Windows: The “Un-Private” Operating System

Ever had someone tell you “oh dear, I would never gossip about you to all your friends!” Only to find out they lied and talked about you behind your back? Yeah. That’s Microsoft’s Windows 10.

While in many ways Windows 10 is in fact the best Windows to date as far as security, there is a difference between security and privacy. Windows has become so extremely pervasive about data mining and attempting to convince users they MUST join every aspect of the Microsoft ecosystem, that you have to trick Windows into thinking you’re a dinosaur to get around giving up your firstborn (metaphorically speaking) while setting up a new Windows device. That said, here are a few specific things you can do even on an existing Windows computer to increase your privacy and security while keeping the user experience the same as you’re used to!

Head to your start menu, and click the gear icon for settings. Click on “Privacy” and check out these settings….

  • General: All of these items can be turned off (advertising ID, language list, Windows app launch tracking and suggested content). They aren’t necessary as your language will be determined already during setup and you don’t need Microsoft’s advertising ID to get targeted ads, companies will take care of that already
  • Speech Recognition: can be turned off unless you use Cortana (side note: don’t use Cortana, she’s a privacy nightmare).
  • Inking and Typing Personalization: Definitely turn this off! This sends every keystroke to Microsoft to build a personalized database of your writing patterns. Highly invasive.
  • Diagnostics & Feedback: Set this to “required diagnostic data” to keep excess data like your browsing history and what apps you use from being sent. Also, turn off “Tailored Experiences” for the same reason.
  • Activity History: You can safely disable both “Store my history…” and “Send my activity…”. Usually the pick up where you left off features don’t work altogether that well on Microsoft between devices so turning these off will reduce your tracking footprint. Only enable them if you need handoff (like between a work laptop and desktop).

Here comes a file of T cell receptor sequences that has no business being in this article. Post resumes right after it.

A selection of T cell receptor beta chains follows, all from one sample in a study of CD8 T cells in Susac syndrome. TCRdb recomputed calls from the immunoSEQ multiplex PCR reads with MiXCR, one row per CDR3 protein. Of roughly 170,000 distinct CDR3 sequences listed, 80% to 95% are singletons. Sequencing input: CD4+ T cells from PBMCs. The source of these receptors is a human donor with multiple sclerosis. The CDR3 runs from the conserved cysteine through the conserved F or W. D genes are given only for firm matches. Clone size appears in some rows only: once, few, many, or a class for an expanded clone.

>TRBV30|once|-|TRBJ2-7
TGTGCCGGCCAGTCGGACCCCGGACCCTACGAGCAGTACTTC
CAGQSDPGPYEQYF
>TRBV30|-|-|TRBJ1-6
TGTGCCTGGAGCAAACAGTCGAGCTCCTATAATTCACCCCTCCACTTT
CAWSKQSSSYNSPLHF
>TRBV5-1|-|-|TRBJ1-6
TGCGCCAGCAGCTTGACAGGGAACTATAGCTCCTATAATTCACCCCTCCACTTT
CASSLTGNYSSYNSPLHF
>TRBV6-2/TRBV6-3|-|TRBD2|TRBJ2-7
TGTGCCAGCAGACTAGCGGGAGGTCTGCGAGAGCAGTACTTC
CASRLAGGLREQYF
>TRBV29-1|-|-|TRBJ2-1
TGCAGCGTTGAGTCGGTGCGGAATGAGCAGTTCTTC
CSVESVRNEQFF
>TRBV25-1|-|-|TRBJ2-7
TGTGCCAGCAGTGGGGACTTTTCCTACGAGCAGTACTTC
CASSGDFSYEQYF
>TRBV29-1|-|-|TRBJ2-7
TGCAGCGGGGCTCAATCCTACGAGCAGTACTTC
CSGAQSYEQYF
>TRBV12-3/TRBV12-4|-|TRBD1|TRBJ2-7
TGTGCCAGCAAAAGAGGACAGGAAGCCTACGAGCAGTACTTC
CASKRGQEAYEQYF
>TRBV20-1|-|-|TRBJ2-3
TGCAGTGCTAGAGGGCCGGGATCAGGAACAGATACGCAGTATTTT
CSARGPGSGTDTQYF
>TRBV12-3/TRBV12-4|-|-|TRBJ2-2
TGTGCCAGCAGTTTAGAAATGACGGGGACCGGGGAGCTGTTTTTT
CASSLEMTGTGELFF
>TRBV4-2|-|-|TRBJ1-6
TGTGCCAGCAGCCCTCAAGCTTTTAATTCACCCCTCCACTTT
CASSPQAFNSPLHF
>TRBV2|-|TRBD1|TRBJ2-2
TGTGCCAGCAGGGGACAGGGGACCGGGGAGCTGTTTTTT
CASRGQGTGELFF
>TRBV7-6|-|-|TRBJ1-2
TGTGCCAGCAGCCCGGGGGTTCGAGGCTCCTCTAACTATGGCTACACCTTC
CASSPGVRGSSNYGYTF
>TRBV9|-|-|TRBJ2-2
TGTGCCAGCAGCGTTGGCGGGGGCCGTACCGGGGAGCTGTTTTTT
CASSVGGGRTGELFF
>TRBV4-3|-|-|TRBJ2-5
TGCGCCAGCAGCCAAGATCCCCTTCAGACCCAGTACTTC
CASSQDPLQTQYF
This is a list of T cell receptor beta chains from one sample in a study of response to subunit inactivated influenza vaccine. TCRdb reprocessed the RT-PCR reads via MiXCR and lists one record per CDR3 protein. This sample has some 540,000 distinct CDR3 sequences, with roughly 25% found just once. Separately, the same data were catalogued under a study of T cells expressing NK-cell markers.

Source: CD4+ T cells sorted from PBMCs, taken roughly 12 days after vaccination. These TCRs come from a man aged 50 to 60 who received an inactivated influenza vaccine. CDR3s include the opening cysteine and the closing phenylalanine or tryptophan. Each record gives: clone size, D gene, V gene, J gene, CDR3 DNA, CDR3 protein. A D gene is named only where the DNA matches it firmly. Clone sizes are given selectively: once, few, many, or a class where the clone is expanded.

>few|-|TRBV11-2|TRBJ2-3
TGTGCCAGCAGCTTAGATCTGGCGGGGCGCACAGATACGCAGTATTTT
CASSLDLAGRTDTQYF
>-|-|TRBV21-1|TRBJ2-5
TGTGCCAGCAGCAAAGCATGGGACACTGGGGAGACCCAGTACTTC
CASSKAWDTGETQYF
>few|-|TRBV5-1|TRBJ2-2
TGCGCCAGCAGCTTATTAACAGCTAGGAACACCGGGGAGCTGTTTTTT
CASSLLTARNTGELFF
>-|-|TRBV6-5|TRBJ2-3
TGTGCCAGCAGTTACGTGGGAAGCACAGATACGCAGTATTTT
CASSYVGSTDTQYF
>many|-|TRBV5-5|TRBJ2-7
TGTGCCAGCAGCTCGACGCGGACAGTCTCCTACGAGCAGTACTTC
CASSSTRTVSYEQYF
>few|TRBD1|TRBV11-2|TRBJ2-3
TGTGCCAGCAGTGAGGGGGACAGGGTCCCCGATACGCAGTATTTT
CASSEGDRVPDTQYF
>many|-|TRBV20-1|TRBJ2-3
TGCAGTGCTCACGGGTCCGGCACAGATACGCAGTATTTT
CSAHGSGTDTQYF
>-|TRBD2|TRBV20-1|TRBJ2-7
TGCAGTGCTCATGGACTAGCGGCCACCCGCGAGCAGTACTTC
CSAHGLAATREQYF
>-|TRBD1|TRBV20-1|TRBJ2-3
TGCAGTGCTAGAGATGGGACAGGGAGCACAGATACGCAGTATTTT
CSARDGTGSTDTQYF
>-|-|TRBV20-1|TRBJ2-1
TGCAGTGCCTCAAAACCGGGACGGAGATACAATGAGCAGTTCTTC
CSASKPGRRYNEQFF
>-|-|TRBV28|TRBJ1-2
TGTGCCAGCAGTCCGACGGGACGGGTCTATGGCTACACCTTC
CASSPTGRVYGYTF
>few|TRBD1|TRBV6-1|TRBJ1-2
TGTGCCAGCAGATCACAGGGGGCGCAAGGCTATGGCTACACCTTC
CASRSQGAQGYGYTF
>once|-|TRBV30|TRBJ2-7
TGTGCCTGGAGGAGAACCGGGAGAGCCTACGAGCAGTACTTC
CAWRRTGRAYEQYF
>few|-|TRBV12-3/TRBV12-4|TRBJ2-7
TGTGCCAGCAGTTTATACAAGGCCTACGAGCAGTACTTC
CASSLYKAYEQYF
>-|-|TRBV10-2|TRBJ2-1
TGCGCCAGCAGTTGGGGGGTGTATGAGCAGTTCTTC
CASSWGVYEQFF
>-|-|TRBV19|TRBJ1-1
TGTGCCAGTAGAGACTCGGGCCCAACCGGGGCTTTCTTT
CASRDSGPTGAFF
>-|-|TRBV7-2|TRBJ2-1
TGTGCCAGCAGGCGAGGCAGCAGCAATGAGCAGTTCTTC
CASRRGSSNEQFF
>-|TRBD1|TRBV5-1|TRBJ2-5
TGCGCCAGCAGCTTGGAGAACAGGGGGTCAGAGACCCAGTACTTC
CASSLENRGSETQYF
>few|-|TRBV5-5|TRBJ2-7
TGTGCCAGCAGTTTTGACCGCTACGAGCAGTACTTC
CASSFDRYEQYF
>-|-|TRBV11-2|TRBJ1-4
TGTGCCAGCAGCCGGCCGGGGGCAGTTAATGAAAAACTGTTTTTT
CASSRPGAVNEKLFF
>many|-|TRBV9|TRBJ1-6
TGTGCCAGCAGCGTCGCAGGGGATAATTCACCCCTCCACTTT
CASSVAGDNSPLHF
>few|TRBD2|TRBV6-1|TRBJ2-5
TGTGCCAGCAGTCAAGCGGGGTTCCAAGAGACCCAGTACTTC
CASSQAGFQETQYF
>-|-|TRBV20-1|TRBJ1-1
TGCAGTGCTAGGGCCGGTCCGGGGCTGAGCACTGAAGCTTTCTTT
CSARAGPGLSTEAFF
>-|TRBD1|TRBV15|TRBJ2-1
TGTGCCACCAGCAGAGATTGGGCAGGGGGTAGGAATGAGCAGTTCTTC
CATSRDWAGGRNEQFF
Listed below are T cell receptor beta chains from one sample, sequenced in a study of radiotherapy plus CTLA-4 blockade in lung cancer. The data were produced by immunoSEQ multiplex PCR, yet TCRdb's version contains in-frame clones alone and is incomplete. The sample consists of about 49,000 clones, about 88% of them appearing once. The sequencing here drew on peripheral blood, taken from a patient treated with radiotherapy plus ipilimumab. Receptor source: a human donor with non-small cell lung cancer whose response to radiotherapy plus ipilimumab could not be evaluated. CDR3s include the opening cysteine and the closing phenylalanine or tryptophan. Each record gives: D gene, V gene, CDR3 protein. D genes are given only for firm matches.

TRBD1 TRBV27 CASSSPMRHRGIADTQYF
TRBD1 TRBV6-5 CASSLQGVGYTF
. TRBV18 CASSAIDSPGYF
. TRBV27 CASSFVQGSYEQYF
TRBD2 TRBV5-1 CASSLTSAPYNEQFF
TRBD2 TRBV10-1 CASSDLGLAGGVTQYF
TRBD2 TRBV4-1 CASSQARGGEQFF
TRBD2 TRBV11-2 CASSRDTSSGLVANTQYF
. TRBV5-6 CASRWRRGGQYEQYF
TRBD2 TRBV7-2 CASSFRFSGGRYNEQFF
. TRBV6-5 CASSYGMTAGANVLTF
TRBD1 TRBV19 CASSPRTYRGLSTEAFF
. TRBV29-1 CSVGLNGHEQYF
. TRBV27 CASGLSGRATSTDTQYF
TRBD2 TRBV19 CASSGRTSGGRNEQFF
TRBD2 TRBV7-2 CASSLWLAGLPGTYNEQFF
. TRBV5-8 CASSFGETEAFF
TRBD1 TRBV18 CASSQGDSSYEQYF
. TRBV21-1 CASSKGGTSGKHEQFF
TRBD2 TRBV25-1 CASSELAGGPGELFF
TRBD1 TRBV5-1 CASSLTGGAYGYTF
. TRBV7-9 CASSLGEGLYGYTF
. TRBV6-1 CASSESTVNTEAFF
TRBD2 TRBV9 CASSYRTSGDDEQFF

• Radios: Turn off “Allow apps to control device radios”. You can already control these manually through Notification Center.
  • Other Devices: Turn off the “communicate with unpaired devices” to keep your computer from attempting to auto-share data with devices you haven’t explicitly authorized.

Although this will not completely and totally protect you from tracking and analytics data being collected, it’s a great start and should be standard procedure on every Windows computer. Oh… And ignore those Windows prompts about needing to protect yourself by signing into a Microsoft account. It’s unnecessary and won’t help you except keeping you locked to Microsoft services.

If you really want to lower your footprint, try Ubuntu Linux! There are open source versions of all the programs you’re familiar with, such as Thunderbird replacing Microsoft outlook, and the Libre office suite replacing the Microsoft office suite (Check out our post in choosing the best services or finding alternatives here). If you’re not ready yet ready to make that leap though, following the steps above will give you a little more peace of mind and help you to rid yourself of the nosy electronic neighbor’s intentional snooping!

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